66 of 73 people found the following review helpful
The only blower to own,
This review is from: Giottos Rocket Air Blaster Air Blower, Large (Camera)
If you have a DSLR this thing is about as necessary as batteries & memory cards. Unless you've managed to get something gooey on your lens this will blow it off. I've not had to actually clean my sensors for a year...and my cameras have been everywhere from the middle of the Pacific (Hawaii & sailing) to Europe...and countless places in between. Just FYI, I ALWAYS change lenses with the sensor DOWN.
My suggestion, check your sensor fairly often (so things can't get really stuck)...toss this blower into a ziplock bag (to keep it clean) and carry it with your camera always (so you'll actually use it BEFORE you need a full sensor cleaning.) Simple and very effective. Oh, and I AM a pro...and I've been shooting since the 70's...if that helps any. ;-)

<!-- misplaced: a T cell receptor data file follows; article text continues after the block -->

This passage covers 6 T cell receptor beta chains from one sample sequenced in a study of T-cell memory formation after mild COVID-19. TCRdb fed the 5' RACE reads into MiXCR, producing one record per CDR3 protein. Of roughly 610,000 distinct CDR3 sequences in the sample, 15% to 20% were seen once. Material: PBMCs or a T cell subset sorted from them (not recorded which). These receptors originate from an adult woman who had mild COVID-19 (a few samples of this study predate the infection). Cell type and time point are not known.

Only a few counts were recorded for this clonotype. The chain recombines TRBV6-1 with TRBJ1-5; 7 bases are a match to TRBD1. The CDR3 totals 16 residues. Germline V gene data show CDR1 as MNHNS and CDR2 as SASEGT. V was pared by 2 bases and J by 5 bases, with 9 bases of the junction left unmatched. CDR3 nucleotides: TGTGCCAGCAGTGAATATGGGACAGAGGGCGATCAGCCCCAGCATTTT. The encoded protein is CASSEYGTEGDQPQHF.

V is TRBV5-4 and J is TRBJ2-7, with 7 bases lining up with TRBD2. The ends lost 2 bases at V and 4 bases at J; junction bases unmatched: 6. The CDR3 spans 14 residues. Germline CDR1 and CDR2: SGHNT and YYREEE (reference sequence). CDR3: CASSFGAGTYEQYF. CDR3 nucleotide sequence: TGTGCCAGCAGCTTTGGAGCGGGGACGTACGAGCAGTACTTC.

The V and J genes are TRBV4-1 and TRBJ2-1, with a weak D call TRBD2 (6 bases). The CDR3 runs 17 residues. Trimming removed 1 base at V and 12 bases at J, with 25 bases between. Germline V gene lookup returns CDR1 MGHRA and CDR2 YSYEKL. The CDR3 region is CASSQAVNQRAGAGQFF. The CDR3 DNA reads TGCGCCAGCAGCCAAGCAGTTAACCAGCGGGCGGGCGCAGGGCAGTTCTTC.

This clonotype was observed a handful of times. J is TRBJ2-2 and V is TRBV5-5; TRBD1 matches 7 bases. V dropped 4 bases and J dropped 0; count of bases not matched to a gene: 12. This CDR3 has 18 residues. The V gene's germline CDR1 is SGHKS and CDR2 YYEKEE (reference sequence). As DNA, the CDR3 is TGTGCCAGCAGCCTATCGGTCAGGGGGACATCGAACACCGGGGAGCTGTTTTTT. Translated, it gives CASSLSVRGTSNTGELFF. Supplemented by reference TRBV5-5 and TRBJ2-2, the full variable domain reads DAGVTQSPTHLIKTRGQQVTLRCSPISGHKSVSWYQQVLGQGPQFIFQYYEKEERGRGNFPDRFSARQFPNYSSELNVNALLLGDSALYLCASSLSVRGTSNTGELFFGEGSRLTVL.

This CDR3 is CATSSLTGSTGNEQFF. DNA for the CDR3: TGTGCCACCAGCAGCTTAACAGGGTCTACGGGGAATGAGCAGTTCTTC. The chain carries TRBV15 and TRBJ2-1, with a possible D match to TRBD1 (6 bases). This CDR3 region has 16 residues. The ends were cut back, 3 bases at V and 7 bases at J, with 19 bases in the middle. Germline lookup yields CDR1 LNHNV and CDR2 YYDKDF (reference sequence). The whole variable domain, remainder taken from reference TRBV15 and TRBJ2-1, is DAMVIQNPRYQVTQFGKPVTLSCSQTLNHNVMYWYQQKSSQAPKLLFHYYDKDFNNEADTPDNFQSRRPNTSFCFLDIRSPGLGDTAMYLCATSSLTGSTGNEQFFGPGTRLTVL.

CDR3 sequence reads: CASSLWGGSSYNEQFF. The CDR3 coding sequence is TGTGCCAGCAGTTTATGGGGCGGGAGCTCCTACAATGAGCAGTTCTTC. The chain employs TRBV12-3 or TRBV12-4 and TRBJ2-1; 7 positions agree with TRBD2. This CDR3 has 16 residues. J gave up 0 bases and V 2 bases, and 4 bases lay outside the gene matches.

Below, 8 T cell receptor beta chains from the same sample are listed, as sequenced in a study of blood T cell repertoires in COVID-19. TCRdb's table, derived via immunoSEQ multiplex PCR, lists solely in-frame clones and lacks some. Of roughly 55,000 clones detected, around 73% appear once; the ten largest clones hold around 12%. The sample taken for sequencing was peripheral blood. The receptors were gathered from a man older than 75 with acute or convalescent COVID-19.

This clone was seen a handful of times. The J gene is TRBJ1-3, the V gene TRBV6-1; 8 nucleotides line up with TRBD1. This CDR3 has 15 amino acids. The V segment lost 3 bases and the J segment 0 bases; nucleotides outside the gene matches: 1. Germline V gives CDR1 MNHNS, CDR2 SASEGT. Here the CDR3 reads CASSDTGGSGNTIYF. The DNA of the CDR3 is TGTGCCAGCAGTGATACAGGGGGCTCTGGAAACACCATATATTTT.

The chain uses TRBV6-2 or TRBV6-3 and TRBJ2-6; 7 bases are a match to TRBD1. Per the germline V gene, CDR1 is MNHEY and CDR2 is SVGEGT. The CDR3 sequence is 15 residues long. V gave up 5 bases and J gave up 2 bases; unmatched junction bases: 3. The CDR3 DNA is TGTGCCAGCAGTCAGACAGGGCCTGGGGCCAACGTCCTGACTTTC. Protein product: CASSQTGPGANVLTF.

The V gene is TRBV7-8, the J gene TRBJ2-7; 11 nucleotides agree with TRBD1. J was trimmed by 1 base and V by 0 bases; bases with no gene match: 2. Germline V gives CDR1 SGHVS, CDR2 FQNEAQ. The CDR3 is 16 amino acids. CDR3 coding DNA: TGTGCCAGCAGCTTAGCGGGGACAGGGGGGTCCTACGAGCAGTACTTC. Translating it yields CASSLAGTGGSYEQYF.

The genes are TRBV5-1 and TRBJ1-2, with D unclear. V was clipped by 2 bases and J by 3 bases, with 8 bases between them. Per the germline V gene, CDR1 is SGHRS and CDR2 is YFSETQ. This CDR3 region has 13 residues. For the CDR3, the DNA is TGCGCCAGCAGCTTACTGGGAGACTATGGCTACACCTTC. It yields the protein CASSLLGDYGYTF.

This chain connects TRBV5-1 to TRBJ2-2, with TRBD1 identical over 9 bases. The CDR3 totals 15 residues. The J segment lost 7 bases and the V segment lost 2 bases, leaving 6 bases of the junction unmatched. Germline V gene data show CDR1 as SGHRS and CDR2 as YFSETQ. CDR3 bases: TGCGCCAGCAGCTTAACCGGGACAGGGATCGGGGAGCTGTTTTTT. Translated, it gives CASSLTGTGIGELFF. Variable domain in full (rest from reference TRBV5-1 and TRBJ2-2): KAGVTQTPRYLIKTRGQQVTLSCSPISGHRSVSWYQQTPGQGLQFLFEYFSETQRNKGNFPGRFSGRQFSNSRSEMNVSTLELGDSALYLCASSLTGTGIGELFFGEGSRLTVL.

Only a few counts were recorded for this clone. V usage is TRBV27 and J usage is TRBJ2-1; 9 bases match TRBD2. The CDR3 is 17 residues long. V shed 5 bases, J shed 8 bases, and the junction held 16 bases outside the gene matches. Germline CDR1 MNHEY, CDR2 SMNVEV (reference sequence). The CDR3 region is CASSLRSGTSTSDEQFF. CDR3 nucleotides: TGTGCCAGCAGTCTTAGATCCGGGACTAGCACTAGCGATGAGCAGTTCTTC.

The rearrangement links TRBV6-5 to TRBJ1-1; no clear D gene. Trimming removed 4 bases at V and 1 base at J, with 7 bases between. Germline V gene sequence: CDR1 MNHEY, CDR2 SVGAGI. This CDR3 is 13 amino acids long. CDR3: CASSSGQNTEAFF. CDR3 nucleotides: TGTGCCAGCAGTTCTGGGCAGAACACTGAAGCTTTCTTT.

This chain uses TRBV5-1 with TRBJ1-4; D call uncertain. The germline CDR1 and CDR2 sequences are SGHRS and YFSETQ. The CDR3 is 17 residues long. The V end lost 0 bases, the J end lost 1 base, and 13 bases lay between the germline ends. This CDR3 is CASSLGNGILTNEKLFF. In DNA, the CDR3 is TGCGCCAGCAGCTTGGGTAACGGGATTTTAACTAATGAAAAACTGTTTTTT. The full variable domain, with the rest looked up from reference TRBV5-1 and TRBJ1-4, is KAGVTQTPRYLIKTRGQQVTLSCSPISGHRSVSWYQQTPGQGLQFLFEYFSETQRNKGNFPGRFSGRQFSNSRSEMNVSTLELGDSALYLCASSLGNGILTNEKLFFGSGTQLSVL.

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Showing 1-3 of 3 posts in this discussion
Initial post: Sep 3, 2008 10:25:07 PM PDT
Ryan Harvey says:
how do you change lenses with the sensor down?
In reply to an earlier post on Sep 8, 2008 3:11:48 PM PDT
Bruce Wayne says:
Hold the camera body facing downward to let gravity assist the prevention of dust landing on the sensor. With the camera facing down while you change lenses, the sensor is also facing down.
In reply to an earlier post on Feb 2, 2009 4:29:42 PM PST
G. Wagstaff says:
Yep, exactly. It can do wonders for preventing crud landing on the sensor.
Back in my film days I would have thought nothing of leaving a camera or two on their backs with no lenses attached. Not any more!
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